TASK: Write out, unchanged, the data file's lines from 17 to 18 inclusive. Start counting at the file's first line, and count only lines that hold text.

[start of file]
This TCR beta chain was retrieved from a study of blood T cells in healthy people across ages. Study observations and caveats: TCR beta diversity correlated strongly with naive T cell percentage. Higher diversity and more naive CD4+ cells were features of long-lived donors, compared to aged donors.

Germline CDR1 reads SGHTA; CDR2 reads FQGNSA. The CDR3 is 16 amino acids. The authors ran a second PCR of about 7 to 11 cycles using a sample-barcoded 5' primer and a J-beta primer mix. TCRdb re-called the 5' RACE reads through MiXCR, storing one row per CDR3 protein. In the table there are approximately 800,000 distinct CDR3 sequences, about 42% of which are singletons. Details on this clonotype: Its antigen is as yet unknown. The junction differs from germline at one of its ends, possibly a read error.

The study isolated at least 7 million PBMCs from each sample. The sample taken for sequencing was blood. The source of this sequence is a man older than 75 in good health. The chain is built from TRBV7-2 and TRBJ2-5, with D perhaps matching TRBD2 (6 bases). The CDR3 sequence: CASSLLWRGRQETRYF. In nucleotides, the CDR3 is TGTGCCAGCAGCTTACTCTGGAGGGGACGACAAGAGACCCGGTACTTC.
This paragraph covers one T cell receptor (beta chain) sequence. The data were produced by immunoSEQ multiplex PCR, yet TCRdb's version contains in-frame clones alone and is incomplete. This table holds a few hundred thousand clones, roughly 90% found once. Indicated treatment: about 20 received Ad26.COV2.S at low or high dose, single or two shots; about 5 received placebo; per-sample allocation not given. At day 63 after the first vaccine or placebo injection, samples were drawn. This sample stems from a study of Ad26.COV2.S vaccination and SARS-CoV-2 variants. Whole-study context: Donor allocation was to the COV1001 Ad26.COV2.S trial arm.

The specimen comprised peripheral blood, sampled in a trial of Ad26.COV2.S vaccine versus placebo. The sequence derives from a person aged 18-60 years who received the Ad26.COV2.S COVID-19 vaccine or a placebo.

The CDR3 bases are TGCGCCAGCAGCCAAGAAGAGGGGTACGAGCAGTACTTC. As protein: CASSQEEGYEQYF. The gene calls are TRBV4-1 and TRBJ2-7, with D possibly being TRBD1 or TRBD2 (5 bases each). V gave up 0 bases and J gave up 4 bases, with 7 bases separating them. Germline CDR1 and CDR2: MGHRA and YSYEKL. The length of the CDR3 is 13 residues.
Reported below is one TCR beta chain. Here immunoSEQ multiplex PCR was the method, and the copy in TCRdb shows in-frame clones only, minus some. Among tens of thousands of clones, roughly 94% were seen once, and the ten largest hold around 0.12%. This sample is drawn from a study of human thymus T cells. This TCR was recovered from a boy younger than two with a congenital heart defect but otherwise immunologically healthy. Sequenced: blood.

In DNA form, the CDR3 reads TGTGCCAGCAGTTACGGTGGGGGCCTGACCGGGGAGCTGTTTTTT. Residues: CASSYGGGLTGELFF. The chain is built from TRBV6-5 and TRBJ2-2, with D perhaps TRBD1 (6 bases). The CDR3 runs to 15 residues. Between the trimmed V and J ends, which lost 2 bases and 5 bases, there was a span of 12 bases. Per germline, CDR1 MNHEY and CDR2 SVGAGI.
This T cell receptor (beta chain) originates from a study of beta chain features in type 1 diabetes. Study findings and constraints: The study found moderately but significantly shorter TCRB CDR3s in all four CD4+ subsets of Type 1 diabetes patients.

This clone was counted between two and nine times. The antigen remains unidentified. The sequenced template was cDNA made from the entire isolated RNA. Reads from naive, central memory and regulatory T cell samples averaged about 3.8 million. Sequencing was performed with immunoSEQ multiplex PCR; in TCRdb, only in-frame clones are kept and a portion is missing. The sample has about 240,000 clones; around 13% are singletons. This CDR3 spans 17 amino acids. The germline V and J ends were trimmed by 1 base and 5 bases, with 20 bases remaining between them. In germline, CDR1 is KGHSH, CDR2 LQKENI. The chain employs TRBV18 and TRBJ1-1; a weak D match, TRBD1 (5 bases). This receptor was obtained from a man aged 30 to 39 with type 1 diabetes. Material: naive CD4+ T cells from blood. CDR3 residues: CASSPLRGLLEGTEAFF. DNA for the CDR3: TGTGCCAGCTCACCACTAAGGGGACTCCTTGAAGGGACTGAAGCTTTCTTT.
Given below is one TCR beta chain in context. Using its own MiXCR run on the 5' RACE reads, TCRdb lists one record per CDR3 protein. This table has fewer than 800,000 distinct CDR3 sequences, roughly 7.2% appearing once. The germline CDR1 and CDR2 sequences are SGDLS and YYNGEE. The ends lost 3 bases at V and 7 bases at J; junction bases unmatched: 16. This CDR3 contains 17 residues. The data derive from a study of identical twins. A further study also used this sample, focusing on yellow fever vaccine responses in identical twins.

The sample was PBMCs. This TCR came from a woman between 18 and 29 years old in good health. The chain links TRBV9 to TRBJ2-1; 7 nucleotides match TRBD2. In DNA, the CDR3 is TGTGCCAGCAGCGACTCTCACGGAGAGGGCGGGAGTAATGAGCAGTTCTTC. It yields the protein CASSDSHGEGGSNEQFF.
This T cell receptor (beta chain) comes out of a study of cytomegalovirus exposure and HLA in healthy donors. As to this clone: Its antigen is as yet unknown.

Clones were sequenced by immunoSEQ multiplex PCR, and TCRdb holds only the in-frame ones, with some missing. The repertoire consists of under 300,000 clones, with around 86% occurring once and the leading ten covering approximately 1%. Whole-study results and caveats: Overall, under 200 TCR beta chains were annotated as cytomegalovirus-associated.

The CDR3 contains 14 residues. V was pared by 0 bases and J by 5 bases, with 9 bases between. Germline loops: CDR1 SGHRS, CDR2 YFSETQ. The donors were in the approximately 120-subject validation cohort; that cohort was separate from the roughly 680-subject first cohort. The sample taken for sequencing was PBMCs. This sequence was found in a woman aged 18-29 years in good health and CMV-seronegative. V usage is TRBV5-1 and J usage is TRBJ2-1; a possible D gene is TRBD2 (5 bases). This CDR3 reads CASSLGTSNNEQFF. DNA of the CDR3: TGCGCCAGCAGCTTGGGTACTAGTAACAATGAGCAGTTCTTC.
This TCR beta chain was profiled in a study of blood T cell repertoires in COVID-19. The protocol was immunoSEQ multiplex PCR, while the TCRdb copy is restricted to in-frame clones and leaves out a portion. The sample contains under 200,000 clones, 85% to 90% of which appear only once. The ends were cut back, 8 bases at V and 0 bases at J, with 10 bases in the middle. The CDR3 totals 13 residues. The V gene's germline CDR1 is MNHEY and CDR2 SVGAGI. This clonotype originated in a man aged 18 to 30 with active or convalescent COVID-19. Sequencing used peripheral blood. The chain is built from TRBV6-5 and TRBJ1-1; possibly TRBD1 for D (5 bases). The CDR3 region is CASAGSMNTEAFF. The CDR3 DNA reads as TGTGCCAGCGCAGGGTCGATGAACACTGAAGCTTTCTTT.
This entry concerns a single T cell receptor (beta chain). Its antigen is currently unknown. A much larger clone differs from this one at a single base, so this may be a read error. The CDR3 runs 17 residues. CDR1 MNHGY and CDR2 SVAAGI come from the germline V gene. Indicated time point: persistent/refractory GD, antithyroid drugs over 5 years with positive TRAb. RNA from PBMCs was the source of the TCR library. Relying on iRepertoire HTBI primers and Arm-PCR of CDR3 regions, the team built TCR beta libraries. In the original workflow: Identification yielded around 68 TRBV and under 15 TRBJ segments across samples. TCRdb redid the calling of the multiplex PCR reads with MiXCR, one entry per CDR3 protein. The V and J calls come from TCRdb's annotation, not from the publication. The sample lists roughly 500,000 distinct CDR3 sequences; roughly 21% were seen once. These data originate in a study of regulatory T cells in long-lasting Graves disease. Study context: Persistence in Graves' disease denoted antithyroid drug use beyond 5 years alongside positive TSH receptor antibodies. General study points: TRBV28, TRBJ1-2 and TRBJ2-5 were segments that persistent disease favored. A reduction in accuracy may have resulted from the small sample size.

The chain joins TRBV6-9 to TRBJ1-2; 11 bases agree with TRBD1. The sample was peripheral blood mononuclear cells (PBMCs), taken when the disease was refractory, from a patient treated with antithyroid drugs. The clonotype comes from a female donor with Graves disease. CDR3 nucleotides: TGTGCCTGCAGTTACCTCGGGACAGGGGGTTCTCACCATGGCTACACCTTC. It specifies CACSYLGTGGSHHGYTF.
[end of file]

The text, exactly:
This entry concerns a single T cell receptor (beta chain). Its antigen is currently unknown. A much larger clone differs from this one at a single base, so this may be a read error. The CDR3 runs 17 residues. CDR1 MNHGY and CDR2 SVAAGI come from the germline V gene. Indicated time point: persistent/refractory GD, antithyroid drugs over 5 years with positive TRAb. RNA from PBMCs was the source of the TCR library. Relying on iRepertoire HTBI primers and Arm-PCR of CDR3 regions, the team built TCR beta libraries. In the original workflow: Identification yielded around 68 TRBV and under 15 TRBJ segments across samples. TCRdb redid the calling of the multiplex PCR reads with MiXCR, one entry per CDR3 protein. The V and J calls come from TCRdb's annotation, not from the publication. The sample lists roughly 500,000 distinct CDR3 sequences; roughly 21% were seen once. These data originate in a study of regulatory T cells in long-lasting Graves disease. Study context: Persistence in Graves' disease denoted antithyroid drug use beyond 5 years alongside positive TSH receptor antibodies. General study points: TRBV28, TRBJ1-2 and TRBJ2-5 were segments that persistent disease favored. A reduction in accuracy may have resulted from the small sample size.

The chain joins TRBV6-9 to TRBJ1-2; 11 bases agree with TRBD1. The sample was peripheral blood mononuclear cells (PBMCs), taken when the disease was refractory, from a patient treated with antithyroid drugs. The clonotype comes from a female donor with Graves disease. CDR3 nucleotides: TGTGCCTGCAGTTACCTCGGGACAGGGGGTTCTCACCATGGCTACACCTTC. It specifies CACSYLGTGGSHHGYTF.